Understanding genetic diversity and barriers to gene flow is vital for effective conservation management, whilst simultaneously increasing our understanding of how speciation occurs.
By using comparative analyses between penguin species, I aim to reveal the factors that are most important in producing the population genetic structure that we see. Differences in life-histories, habitat preferences or physical barriers are some of the mechanisms which create different patterns of population structure in closely-related, sympatric species. Alternatively, shared histories over geological time-scales may have produced shared patterns of genetic structure, for example if populations were isolated in glacial refugia. My research on penguins has been focused on characterising the population structure of multiple species of Antarctic and sub-Antarctic penguins, in order to perform these comparative analyses.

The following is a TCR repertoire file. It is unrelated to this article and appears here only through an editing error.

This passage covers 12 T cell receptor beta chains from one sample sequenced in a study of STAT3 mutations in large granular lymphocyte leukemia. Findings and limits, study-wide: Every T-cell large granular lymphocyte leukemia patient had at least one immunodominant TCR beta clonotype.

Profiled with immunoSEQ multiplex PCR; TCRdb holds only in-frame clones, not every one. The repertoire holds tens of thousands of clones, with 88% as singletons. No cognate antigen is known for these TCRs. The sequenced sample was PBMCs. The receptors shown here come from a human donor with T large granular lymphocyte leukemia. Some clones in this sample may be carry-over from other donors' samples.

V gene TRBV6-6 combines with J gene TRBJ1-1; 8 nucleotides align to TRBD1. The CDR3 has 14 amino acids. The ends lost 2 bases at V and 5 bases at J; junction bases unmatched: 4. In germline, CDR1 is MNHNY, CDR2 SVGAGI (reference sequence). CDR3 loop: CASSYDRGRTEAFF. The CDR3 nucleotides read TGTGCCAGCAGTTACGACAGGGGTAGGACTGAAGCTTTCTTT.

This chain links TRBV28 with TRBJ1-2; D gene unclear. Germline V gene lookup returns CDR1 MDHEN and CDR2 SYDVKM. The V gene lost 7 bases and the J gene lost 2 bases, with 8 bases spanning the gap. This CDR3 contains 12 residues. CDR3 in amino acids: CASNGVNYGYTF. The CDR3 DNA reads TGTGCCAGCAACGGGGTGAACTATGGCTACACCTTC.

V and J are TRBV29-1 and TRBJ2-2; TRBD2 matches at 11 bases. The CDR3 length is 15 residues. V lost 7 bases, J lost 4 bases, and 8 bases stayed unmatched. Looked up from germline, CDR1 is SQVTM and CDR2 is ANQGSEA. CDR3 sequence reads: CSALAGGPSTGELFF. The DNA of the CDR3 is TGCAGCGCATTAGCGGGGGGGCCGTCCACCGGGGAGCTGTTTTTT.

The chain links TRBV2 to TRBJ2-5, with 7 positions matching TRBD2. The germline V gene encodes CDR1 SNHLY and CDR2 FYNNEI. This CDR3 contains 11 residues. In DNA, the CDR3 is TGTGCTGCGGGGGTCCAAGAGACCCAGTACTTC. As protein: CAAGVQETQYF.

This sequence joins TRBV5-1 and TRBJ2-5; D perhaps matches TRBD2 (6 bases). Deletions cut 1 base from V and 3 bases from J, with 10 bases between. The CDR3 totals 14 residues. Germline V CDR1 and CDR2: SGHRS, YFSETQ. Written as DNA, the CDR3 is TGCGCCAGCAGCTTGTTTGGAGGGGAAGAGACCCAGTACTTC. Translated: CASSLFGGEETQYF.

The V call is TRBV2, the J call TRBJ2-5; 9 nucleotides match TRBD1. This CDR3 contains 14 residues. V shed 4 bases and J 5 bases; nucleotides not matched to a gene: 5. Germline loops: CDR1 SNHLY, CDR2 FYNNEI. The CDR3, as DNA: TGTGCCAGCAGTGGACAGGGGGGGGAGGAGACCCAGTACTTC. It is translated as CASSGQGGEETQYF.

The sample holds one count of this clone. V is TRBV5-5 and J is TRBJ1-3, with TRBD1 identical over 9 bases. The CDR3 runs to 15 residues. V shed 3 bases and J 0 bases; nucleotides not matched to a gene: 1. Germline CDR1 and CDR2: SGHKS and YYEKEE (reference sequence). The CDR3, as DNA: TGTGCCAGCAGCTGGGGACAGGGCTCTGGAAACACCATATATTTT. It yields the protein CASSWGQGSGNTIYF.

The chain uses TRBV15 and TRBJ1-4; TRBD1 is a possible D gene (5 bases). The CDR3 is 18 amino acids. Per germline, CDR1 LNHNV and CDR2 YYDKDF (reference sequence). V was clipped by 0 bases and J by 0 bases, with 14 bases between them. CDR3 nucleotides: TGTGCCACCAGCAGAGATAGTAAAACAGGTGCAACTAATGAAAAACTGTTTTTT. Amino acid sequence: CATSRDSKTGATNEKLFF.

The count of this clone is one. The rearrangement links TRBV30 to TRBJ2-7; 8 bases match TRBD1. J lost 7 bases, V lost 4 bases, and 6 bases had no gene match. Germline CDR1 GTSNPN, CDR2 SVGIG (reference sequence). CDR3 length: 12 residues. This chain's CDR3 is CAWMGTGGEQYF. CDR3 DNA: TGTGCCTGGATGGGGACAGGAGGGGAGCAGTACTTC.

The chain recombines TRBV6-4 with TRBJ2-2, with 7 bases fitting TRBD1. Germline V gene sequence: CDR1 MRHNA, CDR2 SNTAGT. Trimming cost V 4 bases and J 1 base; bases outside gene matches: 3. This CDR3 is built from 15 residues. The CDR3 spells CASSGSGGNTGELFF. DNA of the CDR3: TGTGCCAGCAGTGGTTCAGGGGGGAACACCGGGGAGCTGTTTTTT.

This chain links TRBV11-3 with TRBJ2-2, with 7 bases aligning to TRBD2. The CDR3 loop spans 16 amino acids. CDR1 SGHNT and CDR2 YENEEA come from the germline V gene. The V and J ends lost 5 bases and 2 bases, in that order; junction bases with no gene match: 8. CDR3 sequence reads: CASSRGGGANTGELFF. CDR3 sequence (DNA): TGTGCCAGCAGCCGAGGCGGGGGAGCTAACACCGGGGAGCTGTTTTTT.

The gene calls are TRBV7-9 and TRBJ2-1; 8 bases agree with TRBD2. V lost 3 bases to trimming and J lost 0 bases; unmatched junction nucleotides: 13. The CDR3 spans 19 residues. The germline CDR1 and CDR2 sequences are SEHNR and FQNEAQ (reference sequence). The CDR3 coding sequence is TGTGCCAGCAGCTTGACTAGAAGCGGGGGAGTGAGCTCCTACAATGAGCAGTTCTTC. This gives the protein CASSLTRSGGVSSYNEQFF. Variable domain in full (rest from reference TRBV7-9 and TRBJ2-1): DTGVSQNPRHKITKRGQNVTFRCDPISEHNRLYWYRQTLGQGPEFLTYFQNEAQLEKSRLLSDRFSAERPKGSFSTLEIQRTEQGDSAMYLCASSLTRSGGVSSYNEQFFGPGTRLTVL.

I am also interested in how climate change throughout the Holocene has affected penguin populations, from the high Antarctic to temperate latitudes. To do this, I am reconstructing historical population sizes for multiple species and populations, using both ancient and modern DNA. I then correlate these changes in population size with paleoclimatic conditions, to show how periods of past climate change affected penguin populations.